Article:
What Is A Diabetic Belly? Types, Causes, Symptoms, Treatment!

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The term “diabetic belly” is usually used to describe the stomach area of a person with diabetes. As the body of a person with diabetes ages, it can develop excess fat and cellulite in this area.

Why Do Diabetics Have A Large Belly?

There are many contributing factors to this, but one of the main ones is poor blood circulation. The most common cause of blood flow problems in the abdomen area is high blood sugar, which can cause complications in small blood vessels and capillaries.

Diabetic Belly Types

Poor blood flow means tissues cannot get the oxygen they need and are deprived of vital nutrients. This lack of nutrition leads to increased inflammation, swelling, and a higher risk for organ damage and disease.

Diabetic bellies occur in both men and women; however, it is more commonly found in women due to the hormone estrogen, which promotes fat storage. Additionally, the male hormone testosterone may protect men from developing this type of abdominal fat.

As we age (both men and women), our natural metabolism slows down which increases our risk for weight gain regardless of whether or not we have diabetes. The good news is that as we age we become more aware of our bodies and lifestyles, meaning that we are more likely to make healthy choices leading to weight loss as well as an overall healthier physique.

Types of belly fat

There are two main types of belly fat: subcutaneous and visceral. Subcutaneous fat is the stuff you want to get rid of. It’s the stuff that pokes out, an inch or so under your skin. It’s the stuff you can grab with your hand and pinch. It’s diet- and exercise-friendly, being located just under the skin so it can be reduced by both.

Visceral fat, also called intra-abdominal fat, is much deeper in the body—it’s actually inside your abdominal cavity, surrounding your organs. This is the dangerous type of fat that doctors are talking about when they warn you to stay away from it!

Visceral fat is the stuff that makes a stomach look pot-bellied or beer-gutted, jiggly, and bulging instead of firm and flat. Intra-abdominal fat is produced by excess calories in your body. If a person has a lot of visceral fat, they’re more likely to suffer from health conditions like heart disease and diabetes than someone with normal levels of visceral fat.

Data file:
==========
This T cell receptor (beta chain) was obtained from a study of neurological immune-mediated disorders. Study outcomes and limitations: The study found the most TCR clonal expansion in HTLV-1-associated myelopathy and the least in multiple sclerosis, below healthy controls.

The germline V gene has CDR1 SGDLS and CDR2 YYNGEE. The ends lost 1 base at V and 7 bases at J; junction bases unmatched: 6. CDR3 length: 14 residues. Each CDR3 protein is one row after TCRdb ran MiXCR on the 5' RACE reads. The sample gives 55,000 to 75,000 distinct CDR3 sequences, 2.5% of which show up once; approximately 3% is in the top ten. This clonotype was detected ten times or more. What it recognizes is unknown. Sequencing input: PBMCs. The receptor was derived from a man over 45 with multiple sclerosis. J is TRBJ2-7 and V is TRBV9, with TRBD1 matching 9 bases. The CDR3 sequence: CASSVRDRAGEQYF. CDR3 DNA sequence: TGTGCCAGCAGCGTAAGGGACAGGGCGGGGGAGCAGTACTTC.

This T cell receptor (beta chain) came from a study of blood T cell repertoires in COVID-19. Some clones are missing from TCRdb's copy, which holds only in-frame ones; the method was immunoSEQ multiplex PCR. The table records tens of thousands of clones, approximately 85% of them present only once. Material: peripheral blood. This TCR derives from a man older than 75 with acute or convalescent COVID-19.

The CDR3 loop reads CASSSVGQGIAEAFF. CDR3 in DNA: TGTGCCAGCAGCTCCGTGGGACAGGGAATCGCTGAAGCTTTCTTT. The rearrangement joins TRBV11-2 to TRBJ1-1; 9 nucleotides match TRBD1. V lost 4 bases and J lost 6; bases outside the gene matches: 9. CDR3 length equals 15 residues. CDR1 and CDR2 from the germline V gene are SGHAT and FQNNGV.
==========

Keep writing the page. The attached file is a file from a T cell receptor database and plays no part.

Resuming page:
The difference between a diabetic belly and a regular belly

If you’re noticing a bulge around your middle, it could be a sign of prediabetes or diabetes. But there are other weight-related conditions that can cause a belly to be bigger than the rest of your body.

A “diabetic” belly is different from a regular belly. While both types of bellies are usually found in overweight or obese people, the two types have some major differences:
A diabetic belly is caused by fat deposits that surround the organs in the abdomen. A regular belly isn’t just fat — it also contains muscle, organs, and other tissues.

The size of your diabetic belly may increase over time as more fat is deposited into it, but it’s not necessarily permanent. A regular belly can go away with weight loss because it’s made up of tissue instead of just fat deposits.

The causes of diabetic belly

This is a common problem for people with diabetes. The medical term for the diabetic belly is abdominal adiposity or central obesity.
Diabetic belly can be caused by many other factors, including:

📌High-carbohydrate diet
📌High-sodium diet
📌Not enough exercise
📌Lack of sleep
📌Poor stress management

The symptoms of diabetic belly

The symptoms of the diabetic belly are very similar to those of other types of obesity. The main symptom is the presence of fat around the waistline. This fat is often referred to as visceral fat, which has been linked to a higher risk of heart disease and type 2 diabetes.

The most obvious sign that someone has a diabetic belly is when they have a potbelly or belly fat. This is caused by visceral fat stored around their stomach area. Visceral fat can also be seen around the hips, buttocks, and thighs in some people who have a large amount of insulin resistance.

The treatment of diabetic belly

The treatment of diabetic belly depends on the cause. If you have diabetes, then the best treatment would be to control your blood sugar level. In this case, you will need to check your blood sugar level regularly and follow a healthy diet. This can help reduce fat deposits in your belly.

The treatment of diabetes also includes taking insulin shots or using an insulin pump. These are two other ways to control your blood sugar level. However, these methods are not always successful in preventing diabetic bellies because they don’t address the root cause of the problem.

If you have type 2 diabetes, then losing weight is one of the best ways to prevent your diabetic belly from getting worse over time. This is because people who are overweight tend to develop type 2 diabetes as well as other health problems due to their body mass index (BMI).

About Tim Mathew

Tim Mathew is an Endocrinologist specialized in general endocrinology, diabetes, and lipid metabolism. He earned his Bachelor’s degree in a science-related discipline and completed a medical school program in New York. Once Tim Mathew quoted that Endocrinology is both a challenging and rewarding medical specialty, so he wants to specialize in it. To know more about Tim Mathew kindly go through our about page.

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